For Ottawa trademark lawyer Paula Clancy, the chance to partner with the world’s biggest name in e-commerce is the opportunity of a lifetime.
Clancy runs one of two local law firms that have been chosen to take part in Amazon’s new IP accelerator that officially launched in Canada this week.
Her firm, Clancy PC, will help guide Canadian merchants that sell their wares on Amazon through the often complex and time-consuming process of registering their trademarks with the Canadian Intellectual Property Office.
Clancy, who started her firm nearly 13 years ago, says she’s already received “multiple inquiries” from potential clients who sell on Amazon and are looking to tap into her expertise.
She’s currently the only lawyer in the practice, but she’s set to hire another associate next month. The office also includes a registered trademark agent and three certified trademark administrators.
“For a small firm like ours, this opportunity is tremendous,” Clancy says.
“I think it’s a fantastic program for small businesses who may not have understood the value of branding,” she adds of Amazon’s accelerator, which connects SMEs with a network of local law firms that charge preferential rates to provide IP advice and services.
The program aims to help businesses and safeguard the quality of merchandise on Amazon’s platform. Businesses that apply for legal advice through the accelerator will also get immediate access to tools aimed at protecting their brands before their trademarks are officially registered.
For example, Amazon’s software automatically removes content that is misleading or is suspected of infringing on a merchant’s trademark. The e-commerce giant also offers tools that make it easier for businesses to report suspected trademark violations.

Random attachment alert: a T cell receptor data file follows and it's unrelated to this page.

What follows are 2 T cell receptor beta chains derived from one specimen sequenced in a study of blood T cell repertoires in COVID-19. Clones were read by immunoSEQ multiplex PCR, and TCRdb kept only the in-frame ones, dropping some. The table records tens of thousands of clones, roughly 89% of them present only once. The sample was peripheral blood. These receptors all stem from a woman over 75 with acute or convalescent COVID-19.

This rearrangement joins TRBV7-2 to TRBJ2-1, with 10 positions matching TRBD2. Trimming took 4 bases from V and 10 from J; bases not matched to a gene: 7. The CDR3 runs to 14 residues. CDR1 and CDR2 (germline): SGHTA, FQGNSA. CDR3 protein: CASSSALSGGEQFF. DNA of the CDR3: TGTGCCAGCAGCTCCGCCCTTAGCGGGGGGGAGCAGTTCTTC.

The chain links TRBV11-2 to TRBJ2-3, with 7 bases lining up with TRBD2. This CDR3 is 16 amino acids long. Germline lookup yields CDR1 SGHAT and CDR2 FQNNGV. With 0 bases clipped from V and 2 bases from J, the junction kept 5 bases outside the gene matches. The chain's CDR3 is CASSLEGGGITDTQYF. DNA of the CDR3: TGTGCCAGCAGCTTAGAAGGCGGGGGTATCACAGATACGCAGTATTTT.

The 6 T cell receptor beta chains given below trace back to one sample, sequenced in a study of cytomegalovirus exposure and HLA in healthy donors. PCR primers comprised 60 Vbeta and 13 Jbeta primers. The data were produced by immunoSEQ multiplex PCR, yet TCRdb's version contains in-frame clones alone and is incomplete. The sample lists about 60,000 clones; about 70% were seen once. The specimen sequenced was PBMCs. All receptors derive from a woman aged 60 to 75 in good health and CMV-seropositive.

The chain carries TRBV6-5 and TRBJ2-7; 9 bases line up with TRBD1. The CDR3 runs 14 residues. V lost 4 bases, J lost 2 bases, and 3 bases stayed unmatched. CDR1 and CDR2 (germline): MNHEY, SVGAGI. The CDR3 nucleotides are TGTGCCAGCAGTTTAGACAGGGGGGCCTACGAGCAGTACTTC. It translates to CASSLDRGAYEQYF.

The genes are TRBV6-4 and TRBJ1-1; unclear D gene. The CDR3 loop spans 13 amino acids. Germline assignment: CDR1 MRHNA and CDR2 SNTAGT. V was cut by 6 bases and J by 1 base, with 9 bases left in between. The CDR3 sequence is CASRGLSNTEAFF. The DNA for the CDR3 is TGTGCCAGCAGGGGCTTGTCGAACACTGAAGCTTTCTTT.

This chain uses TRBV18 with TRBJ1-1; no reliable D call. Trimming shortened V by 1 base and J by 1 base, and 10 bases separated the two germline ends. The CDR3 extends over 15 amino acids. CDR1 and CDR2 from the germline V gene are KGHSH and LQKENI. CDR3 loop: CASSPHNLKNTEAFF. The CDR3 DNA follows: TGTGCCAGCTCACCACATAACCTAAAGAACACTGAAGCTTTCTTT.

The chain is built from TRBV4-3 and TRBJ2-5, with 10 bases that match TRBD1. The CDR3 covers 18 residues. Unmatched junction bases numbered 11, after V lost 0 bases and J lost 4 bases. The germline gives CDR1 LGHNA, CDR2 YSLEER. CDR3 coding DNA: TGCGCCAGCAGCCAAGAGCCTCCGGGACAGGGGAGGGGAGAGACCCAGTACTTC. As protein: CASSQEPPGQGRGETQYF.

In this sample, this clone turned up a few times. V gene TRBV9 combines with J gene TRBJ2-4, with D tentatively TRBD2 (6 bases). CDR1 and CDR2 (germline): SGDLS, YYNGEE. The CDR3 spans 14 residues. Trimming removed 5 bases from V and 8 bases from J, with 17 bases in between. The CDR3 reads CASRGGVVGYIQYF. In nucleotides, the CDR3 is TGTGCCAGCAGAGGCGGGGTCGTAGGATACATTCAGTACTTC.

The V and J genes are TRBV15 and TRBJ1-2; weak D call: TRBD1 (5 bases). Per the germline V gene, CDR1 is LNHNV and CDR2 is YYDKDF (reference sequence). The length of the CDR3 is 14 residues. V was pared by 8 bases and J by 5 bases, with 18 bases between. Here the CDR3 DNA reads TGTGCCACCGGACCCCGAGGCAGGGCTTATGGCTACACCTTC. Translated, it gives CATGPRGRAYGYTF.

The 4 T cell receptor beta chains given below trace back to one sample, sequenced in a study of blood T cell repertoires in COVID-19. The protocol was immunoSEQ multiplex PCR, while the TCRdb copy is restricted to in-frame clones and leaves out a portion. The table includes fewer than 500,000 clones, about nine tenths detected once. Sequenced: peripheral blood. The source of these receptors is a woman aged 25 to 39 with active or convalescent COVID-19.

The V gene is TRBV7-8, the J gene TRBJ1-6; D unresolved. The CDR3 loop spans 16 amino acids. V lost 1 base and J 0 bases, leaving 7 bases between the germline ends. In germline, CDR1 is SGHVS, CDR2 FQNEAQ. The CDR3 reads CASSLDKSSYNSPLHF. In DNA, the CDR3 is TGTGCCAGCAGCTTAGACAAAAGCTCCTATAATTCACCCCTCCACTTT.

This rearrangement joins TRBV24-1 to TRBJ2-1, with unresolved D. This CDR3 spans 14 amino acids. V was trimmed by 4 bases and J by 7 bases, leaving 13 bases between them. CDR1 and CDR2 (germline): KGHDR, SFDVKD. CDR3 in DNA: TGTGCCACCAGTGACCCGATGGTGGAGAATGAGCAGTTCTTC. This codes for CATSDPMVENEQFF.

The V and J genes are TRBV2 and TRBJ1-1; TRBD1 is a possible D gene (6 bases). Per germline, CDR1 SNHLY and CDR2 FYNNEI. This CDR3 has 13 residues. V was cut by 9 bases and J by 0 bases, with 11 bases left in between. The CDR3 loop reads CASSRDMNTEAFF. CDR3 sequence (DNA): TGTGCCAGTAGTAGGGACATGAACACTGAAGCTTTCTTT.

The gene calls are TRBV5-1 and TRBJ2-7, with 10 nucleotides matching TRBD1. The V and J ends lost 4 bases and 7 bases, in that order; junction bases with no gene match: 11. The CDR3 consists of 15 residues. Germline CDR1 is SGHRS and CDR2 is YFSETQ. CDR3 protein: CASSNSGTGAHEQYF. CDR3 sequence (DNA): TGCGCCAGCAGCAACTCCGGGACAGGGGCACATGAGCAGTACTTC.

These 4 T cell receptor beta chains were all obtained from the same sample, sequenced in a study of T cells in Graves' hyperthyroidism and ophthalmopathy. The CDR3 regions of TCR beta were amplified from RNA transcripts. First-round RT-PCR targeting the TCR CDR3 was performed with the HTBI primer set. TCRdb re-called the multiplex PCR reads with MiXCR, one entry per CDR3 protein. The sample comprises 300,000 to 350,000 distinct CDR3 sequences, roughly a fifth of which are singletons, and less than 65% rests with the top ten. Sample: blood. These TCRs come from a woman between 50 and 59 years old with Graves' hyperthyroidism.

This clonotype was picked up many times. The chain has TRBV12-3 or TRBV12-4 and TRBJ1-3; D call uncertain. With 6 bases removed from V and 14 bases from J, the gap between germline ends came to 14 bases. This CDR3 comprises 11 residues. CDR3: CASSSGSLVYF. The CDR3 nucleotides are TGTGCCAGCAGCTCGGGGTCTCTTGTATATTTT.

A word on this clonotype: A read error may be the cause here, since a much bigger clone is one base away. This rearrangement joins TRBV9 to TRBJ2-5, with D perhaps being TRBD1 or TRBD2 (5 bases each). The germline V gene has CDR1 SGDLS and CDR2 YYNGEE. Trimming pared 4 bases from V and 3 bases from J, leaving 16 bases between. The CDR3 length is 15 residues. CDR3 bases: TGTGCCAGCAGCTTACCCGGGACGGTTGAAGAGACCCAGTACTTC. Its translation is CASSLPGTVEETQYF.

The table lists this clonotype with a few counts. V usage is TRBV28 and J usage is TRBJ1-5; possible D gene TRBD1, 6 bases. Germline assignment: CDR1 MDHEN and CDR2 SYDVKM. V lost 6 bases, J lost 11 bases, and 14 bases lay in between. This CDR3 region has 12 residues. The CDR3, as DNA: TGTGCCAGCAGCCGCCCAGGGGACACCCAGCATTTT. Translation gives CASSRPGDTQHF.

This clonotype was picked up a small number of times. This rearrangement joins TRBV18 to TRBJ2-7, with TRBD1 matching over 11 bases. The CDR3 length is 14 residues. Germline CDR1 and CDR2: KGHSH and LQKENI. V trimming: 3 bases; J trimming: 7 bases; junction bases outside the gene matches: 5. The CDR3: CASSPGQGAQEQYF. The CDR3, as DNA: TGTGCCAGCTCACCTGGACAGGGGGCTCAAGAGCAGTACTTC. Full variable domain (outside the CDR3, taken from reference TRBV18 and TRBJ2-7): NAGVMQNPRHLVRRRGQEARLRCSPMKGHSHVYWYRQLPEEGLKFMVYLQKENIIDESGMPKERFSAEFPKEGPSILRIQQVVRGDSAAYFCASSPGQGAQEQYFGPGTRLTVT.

IP is big business in Canada, with nearly 160,000 applications for patents, trademarks and industrial designs filed each year. Clancy says Amazon’s program will help Canadian merchants build more robust IP protection, a field in which they’ve often had to play catch-up over the years.
“This is of national importance,” she says. “It’s essential for Canadian businesses to play the game and protect their intellectual property. I think we lag behind some of our trading partners in terms of IP awareness generally, and I think that's changed in the last few years.”
Eight law firms from across Canada are taking part in the program, including Clancy PC and the Ottawa office of Ridout & Maybee LLP.
Tim Bourne, an Ottawa-based partner at Ridout & Maybee, says the trademark application process, which often takes up to three years to complete, can be “a little daunting” for small businesses.
Anything to help lessen the burden of protecting valuable IP will only benefit Canadian companies, he adds.
“It just makes it easier for them to do business,” Bourne says.
Amazon launched the IP accelerator program in the United States in 2019. It has since expanded to Europe, Japan and India as well as Canada.